Pinball is enjoying something of a return in this day and age. By that it is meant that a growing number of people are tacking up playing pinball, after a something of a hiatus for the past 10 years or so.

What most people do not remember, or do now know at all, is that pinball was actually banned in major US cities from the 1940s until the 1970s. Cities where pinball was banned included New York, Los Angeles, and Chicago. The ban was most aggressively enforced in New York City. This is the inside story about the three decades long pinball ban in many parts of the United States.

The Reason Behind the Pinball Ban
The primary reason pinball was made illegal in the trio of cities just mentioned, and in others, was because it was considered gambling, a game of chance. City leaders also considered pinball to be enjoyed by people of questionable ethics.

In fact, at the time these bans were put into effect, the standard pinball machine lacked flippers. The ball was shot across the machine, and really did essentially just roll back and then off the board. The debate centered on what skill was involved in this type of activity.

Background Leading Up to the Prohibition
Coin operated pinball machines started to appear in public settings beginning in about 1931, during the depression. Flippers were installed on pinball machines beginning in 1947, and this alteration to the design meant that they did require at least some skill. Despite this alteration, the prohibition remained in effect across the country for about 30 more years.

New York Mayor Fiorello LaGuardia and the Pinball Prohibition
Perhaps the person in the United States most committed to the pinball prohibition was New York Mayor Fiorello LaGuardia. One of the contentions put forth by LaGuardia was that pinball was stealing money from the children. He contended that kids were spending their lunch money on the machines.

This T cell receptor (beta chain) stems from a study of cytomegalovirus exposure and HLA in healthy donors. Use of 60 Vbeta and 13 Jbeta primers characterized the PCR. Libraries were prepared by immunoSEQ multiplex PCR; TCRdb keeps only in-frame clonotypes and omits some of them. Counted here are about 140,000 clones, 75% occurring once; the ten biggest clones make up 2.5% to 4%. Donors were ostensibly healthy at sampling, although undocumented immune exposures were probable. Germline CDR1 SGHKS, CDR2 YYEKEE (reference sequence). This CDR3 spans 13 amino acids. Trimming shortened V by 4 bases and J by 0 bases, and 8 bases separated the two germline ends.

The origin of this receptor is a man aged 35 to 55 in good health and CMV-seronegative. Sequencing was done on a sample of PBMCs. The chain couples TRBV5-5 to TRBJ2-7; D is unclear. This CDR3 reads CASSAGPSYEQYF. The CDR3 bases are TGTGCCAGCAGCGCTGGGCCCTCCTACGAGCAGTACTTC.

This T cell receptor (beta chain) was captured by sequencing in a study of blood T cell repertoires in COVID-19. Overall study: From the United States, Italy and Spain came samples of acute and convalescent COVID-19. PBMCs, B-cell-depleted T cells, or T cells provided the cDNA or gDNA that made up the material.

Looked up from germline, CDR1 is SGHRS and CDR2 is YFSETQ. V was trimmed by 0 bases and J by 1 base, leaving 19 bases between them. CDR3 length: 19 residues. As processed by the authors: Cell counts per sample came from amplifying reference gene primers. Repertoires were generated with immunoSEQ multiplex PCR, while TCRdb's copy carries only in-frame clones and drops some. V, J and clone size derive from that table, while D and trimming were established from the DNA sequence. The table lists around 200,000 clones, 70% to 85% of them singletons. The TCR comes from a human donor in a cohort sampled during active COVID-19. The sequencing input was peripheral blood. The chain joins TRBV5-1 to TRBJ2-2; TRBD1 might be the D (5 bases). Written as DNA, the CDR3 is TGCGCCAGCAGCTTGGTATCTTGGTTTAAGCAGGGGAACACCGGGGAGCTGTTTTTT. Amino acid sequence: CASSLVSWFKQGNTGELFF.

LaGuardia also contended that pinball was a mob racket. In fact, the so-called mafia was involved in arcade style games beginning during the Great Depression and heading forward into the 1980s and 1990s.

In response to the New York City pinball prohibition, LaGuardia had the police department conduct raids on suspected locations where pinball was being played. These raids had the look and feel of the types of police interdiction that occurred during the prohibition of alcohol in the country some years earlier. Indeed, LaGuardia ordered the police to round up pinball machines across the city and arrest their owners. As an aside, LaGuardia began his pinball raids shortly after Pearl Harbor was attacked.

Thousands of pinball machines were seized in raids. Hundreds of pinball machine owners ended up arrested, some serving time in jail. The machines that were seized ended up smashed with sledgehammers, what remained being dumped into one or another of the rivers in the greater New York City area.

Pinball Goes Underground
With the advent of the pinball bans in different cities, pinball went underground. In New York, pinball machines ended up moving to venues like porn shops in places like Harlem and the East Village. These venues really did become something of pinball speakeasies.

Although people like the New York City Mayor considered pinball an evil, it really wasn’t until the games ended up in porn shops and similar venues that the game started to take on an air of immorality or vice. This reputation would persist well into the 1970s. Indeed, from time to time even today there are hints that at least some people still find pinball a somewhat disreputable activity.

The End of Pinball Prohibition
The end of the prohibition on pinball occurred in New York in 1976. The ban in New York came about when a magazine editor named Roger Sharpe played the game in front of governmental officials to prove it was a game of skill and not chance. At the beginning of his effort, things did not go well for him.

Ultimately, he was able to take a shot and accurately project its trajectory. This worked to convince New York City officials that pinball could be considered a game of skill. This was the final factor in the city government making pinball legal again.

Throughout the 1970s, other cities lifted their bans on pinball. There probably are still some cities that have these ordinances on their books. However, no city appears to enforce them any longer.


Jessica Kane is a writer for The Pinball Company, the best online source for new, used, and refurbished pinball machines, arcade cabinets, and more!